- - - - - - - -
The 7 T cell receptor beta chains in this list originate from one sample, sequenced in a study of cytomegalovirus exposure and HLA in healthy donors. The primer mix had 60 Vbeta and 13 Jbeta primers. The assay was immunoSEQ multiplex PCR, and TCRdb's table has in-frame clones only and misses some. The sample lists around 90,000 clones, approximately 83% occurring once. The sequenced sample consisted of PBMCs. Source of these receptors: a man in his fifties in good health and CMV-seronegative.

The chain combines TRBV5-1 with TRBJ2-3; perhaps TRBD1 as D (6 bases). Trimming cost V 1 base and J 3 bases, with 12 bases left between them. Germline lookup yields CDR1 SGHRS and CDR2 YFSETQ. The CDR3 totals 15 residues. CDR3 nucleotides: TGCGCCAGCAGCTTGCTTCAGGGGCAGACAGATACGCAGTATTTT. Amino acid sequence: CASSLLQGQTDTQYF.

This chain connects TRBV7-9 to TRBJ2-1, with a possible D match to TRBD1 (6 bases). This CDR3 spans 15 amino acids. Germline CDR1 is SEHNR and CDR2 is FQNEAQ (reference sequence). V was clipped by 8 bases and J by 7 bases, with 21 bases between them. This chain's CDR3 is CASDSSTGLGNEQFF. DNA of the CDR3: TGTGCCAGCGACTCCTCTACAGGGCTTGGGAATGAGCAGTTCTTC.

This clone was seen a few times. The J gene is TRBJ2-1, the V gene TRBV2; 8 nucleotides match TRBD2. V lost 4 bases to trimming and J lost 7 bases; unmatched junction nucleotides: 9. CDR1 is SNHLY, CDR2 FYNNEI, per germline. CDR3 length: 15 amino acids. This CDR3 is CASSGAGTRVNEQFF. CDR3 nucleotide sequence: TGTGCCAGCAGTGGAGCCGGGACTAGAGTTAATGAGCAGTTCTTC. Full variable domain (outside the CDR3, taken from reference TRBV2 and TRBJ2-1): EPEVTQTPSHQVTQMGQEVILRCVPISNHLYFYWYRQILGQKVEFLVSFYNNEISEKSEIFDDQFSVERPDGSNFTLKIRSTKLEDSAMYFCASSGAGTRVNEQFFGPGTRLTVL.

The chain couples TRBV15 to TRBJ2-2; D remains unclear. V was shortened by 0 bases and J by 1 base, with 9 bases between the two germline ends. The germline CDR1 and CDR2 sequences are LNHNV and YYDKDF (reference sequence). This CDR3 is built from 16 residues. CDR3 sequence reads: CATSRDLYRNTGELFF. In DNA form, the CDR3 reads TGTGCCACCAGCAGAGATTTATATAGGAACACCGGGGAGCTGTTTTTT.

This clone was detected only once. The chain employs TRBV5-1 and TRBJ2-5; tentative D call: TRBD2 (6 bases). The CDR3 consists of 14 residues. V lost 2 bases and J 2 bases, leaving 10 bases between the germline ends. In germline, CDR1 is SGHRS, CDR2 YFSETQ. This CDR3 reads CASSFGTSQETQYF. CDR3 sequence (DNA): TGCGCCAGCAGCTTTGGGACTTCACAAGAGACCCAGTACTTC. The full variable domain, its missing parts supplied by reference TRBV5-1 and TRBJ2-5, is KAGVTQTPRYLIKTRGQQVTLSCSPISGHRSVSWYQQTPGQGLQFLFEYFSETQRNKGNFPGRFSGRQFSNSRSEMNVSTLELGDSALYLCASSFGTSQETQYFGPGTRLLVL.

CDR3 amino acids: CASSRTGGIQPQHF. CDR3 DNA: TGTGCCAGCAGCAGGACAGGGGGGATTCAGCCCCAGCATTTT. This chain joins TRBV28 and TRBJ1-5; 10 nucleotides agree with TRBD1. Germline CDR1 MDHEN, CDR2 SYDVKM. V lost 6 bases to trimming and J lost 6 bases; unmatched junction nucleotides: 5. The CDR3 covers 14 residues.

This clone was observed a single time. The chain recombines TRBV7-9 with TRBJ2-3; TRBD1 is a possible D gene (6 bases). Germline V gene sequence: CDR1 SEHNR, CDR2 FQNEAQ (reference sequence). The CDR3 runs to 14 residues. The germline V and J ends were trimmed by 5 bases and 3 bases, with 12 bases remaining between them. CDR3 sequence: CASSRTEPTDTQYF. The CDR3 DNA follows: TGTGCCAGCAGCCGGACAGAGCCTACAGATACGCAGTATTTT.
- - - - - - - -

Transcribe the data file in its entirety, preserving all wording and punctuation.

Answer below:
The 7 T cell receptor beta chains in this list originate from one sample, sequenced in a study of cytomegalovirus exposure and HLA in healthy donors. The primer mix had 60 Vbeta and 13 Jbeta primers. The assay was immunoSEQ multiplex PCR, and TCRdb's table has in-frame clones only and misses some. The sample lists around 90,000 clones, approximately 83% occurring once. The sequenced sample consisted of PBMCs. Source of these receptors: a man in his fifties in good health and CMV-seronegative.

The chain combines TRBV5-1 with TRBJ2-3; perhaps TRBD1 as D (6 bases). Trimming cost V 1 base and J 3 bases, with 12 bases left between them. Germline lookup yields CDR1 SGHRS and CDR2 YFSETQ. The CDR3 totals 15 residues. CDR3 nucleotides: TGCGCCAGCAGCTTGCTTCAGGGGCAGACAGATACGCAGTATTTT. Amino acid sequence: CASSLLQGQTDTQYF.

This chain connects TRBV7-9 to TRBJ2-1, with a possible D match to TRBD1 (6 bases). This CDR3 spans 15 amino acids. Germline CDR1 is SEHNR and CDR2 is FQNEAQ (reference sequence). V was clipped by 8 bases and J by 7 bases, with 21 bases between them. This chain's CDR3 is CASDSSTGLGNEQFF. DNA of the CDR3: TGTGCCAGCGACTCCTCTACAGGGCTTGGGAATGAGCAGTTCTTC.

This clone was seen a few times. The J gene is TRBJ2-1, the V gene TRBV2; 8 nucleotides match TRBD2. V lost 4 bases to trimming and J lost 7 bases; unmatched junction nucleotides: 9. CDR1 is SNHLY, CDR2 FYNNEI, per germline. CDR3 length: 15 amino acids. This CDR3 is CASSGAGTRVNEQFF. CDR3 nucleotide sequence: TGTGCCAGCAGTGGAGCCGGGACTAGAGTTAATGAGCAGTTCTTC. Full variable domain (outside the CDR3, taken from reference TRBV2 and TRBJ2-1): EPEVTQTPSHQVTQMGQEVILRCVPISNHLYFYWYRQILGQKVEFLVSFYNNEISEKSEIFDDQFSVERPDGSNFTLKIRSTKLEDSAMYFCASSGAGTRVNEQFFGPGTRLTVL.

The chain couples TRBV15 to TRBJ2-2; D remains unclear. V was shortened by 0 bases and J by 1 base, with 9 bases between the two germline ends. The germline CDR1 and CDR2 sequences are LNHNV and YYDKDF (reference sequence). This CDR3 is built from 16 residues. CDR3 sequence reads: CATSRDLYRNTGELFF. In DNA form, the CDR3 reads TGTGCCACCAGCAGAGATTTATATAGGAACACCGGGGAGCTGTTTTTT.

This clone was detected only once. The chain employs TRBV5-1 and TRBJ2-5; tentative D call: TRBD2 (6 bases). The CDR3 consists of 14 residues. V lost 2 bases and J 2 bases, leaving 10 bases between the germline ends. In germline, CDR1 is SGHRS, CDR2 YFSETQ. This CDR3 reads CASSFGTSQETQYF. CDR3 sequence (DNA): TGCGCCAGCAGCTTTGGGACTTCACAAGAGACCCAGTACTTC. The full variable domain, its missing parts supplied by reference TRBV5-1 and TRBJ2-5, is KAGVTQTPRYLIKTRGQQVTLSCSPISGHRSVSWYQQTPGQGLQFLFEYFSETQRNKGNFPGRFSGRQFSNSRSEMNVSTLELGDSALYLCASSFGTSQETQYFGPGTRLLVL.

CDR3 amino acids: CASSRTGGIQPQHF. CDR3 DNA: TGTGCCAGCAGCAGGACAGGGGGGATTCAGCCCCAGCATTTT. This chain joins TRBV28 and TRBJ1-5; 10 nucleotides agree with TRBD1. Germline CDR1 MDHEN, CDR2 SYDVKM. V lost 6 bases to trimming and J lost 6 bases; unmatched junction nucleotides: 5. The CDR3 covers 14 residues.

This clone was observed a single time. The chain recombines TRBV7-9 with TRBJ2-3; TRBD1 is a possible D gene (6 bases). Germline V gene sequence: CDR1 SEHNR, CDR2 FQNEAQ (reference sequence). The CDR3 runs to 14 residues. The germline V and J ends were trimmed by 5 bases and 3 bases, with 12 bases remaining between them. CDR3 sequence: CASSRTEPTDTQYF. The CDR3 DNA follows: TGTGCCAGCAGCCGGACAGAGCCTACAGATACGCAGTATTTT.